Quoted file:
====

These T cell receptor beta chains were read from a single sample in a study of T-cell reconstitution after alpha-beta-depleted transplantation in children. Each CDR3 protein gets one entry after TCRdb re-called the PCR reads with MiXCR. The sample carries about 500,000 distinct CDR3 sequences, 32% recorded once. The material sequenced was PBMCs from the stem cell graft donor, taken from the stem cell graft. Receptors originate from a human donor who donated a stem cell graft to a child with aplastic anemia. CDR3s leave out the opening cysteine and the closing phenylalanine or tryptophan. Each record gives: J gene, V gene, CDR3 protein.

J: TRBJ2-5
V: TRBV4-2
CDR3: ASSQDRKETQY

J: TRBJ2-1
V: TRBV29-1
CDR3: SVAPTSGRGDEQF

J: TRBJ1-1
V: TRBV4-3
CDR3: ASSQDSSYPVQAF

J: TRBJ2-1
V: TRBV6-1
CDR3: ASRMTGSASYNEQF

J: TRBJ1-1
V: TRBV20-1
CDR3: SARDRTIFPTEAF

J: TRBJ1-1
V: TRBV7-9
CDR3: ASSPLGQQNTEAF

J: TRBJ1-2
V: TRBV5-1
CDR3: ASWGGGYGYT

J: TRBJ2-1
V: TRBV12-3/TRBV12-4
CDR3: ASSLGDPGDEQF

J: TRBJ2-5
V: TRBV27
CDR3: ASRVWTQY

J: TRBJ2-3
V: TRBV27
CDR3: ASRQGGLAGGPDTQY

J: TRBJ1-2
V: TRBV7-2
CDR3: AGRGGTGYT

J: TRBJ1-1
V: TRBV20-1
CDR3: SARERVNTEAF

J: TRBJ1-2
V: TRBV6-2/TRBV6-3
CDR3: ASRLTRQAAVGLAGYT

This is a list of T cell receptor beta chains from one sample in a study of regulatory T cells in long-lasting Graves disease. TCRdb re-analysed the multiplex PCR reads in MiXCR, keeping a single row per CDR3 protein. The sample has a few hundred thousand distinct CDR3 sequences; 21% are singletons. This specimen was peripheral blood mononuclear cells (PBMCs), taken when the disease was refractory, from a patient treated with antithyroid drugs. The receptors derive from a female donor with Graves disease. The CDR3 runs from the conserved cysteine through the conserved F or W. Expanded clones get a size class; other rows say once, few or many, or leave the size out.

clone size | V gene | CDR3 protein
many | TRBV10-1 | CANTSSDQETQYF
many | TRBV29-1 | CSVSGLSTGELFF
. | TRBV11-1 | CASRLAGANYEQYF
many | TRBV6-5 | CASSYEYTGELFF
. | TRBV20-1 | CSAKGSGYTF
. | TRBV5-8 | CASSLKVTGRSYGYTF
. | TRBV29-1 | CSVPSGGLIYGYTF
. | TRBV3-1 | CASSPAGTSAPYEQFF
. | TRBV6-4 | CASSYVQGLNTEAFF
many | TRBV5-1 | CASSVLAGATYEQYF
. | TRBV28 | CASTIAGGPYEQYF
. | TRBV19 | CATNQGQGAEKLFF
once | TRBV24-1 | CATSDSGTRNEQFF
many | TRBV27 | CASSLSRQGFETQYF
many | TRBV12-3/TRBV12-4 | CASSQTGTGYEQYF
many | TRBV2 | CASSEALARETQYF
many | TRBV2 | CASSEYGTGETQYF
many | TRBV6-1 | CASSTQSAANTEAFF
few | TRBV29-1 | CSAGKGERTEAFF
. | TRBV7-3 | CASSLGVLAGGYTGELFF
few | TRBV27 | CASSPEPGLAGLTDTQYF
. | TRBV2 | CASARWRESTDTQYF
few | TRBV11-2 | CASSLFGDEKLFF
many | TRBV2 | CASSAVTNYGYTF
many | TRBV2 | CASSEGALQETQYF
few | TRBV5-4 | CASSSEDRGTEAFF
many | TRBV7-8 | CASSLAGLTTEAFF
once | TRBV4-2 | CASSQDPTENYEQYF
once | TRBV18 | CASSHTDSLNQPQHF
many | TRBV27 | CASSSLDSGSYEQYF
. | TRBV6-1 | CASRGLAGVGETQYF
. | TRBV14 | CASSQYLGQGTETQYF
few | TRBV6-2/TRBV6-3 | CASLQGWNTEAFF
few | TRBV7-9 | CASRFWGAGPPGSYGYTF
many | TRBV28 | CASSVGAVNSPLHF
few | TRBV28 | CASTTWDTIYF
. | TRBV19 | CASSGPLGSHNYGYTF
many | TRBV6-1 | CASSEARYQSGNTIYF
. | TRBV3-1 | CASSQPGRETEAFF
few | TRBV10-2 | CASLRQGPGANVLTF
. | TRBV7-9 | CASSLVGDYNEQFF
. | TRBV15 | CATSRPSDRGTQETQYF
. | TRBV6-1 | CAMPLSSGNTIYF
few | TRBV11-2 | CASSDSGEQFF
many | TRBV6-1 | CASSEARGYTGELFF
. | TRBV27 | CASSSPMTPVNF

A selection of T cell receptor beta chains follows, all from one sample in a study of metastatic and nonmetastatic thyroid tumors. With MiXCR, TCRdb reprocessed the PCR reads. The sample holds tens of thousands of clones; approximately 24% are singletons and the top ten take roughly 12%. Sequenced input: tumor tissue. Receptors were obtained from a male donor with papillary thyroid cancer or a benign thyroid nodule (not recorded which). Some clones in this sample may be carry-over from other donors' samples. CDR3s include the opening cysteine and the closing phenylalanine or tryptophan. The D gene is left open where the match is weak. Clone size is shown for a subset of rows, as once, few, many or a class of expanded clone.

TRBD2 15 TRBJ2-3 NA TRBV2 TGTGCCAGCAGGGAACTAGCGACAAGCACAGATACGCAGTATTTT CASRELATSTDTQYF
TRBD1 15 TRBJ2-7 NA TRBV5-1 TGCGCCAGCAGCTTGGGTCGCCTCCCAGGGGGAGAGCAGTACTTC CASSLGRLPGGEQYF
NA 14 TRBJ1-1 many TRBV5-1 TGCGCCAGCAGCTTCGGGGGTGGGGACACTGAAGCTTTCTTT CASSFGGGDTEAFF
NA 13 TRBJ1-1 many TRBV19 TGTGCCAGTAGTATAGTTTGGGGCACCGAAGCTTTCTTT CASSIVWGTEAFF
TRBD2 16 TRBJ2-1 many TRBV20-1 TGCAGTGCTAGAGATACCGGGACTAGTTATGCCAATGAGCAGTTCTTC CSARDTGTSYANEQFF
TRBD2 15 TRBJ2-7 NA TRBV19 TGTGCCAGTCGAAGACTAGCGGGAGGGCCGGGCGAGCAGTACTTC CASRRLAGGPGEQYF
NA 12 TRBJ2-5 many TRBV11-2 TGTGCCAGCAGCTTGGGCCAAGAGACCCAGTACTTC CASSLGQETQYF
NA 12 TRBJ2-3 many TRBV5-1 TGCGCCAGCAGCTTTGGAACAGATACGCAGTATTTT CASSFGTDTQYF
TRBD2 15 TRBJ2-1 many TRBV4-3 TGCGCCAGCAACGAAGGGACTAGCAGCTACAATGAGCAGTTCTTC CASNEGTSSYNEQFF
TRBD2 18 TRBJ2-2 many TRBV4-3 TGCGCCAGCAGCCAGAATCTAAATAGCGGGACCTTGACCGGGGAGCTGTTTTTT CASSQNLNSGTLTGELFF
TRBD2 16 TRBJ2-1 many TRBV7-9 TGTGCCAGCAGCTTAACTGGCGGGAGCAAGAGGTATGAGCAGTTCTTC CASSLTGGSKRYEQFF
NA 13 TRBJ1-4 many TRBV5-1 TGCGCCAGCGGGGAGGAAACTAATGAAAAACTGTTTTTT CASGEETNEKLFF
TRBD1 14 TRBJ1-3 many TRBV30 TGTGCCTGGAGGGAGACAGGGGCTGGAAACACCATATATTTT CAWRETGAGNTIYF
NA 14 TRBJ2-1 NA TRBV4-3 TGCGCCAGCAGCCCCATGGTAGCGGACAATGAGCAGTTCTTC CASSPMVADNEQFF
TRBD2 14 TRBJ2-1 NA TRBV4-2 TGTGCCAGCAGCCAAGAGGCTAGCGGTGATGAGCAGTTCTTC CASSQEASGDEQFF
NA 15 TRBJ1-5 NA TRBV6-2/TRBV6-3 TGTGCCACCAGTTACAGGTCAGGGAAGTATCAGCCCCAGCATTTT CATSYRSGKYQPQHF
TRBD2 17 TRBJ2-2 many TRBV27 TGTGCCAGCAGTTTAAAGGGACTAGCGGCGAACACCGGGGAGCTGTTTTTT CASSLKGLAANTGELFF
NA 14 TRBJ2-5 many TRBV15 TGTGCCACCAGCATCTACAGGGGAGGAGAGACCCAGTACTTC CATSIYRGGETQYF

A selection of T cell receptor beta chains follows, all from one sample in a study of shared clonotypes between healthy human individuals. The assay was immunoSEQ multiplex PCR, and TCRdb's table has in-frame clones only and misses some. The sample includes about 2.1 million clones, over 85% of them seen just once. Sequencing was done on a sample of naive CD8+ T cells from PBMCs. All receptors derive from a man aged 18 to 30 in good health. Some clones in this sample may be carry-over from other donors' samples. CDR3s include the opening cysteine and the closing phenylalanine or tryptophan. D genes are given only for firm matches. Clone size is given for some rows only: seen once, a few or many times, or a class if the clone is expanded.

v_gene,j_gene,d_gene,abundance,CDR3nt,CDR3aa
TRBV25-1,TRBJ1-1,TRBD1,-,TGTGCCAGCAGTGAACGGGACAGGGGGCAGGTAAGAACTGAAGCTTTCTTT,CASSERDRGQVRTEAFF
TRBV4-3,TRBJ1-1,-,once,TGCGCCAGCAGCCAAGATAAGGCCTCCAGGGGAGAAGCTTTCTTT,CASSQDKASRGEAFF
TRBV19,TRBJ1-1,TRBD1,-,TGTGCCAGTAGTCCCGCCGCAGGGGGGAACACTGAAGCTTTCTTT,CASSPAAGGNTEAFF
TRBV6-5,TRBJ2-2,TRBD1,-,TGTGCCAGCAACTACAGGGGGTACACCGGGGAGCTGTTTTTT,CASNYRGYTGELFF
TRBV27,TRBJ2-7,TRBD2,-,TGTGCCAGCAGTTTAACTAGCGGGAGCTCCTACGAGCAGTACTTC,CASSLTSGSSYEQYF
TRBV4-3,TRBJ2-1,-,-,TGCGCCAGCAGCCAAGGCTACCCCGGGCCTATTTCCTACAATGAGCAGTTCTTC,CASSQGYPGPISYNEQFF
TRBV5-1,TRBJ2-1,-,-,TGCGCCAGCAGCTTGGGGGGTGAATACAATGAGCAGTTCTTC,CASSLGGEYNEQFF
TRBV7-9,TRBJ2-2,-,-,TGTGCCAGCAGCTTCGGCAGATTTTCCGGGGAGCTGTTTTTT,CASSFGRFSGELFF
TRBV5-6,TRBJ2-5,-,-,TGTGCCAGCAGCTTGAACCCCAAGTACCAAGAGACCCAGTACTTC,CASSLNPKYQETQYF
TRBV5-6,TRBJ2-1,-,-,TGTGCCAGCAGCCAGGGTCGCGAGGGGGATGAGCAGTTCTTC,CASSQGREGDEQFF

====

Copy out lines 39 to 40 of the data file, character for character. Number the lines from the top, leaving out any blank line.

V: TRBV6-2/TRBV6-3
CDR3: ASRLTRQAAVGLAGYT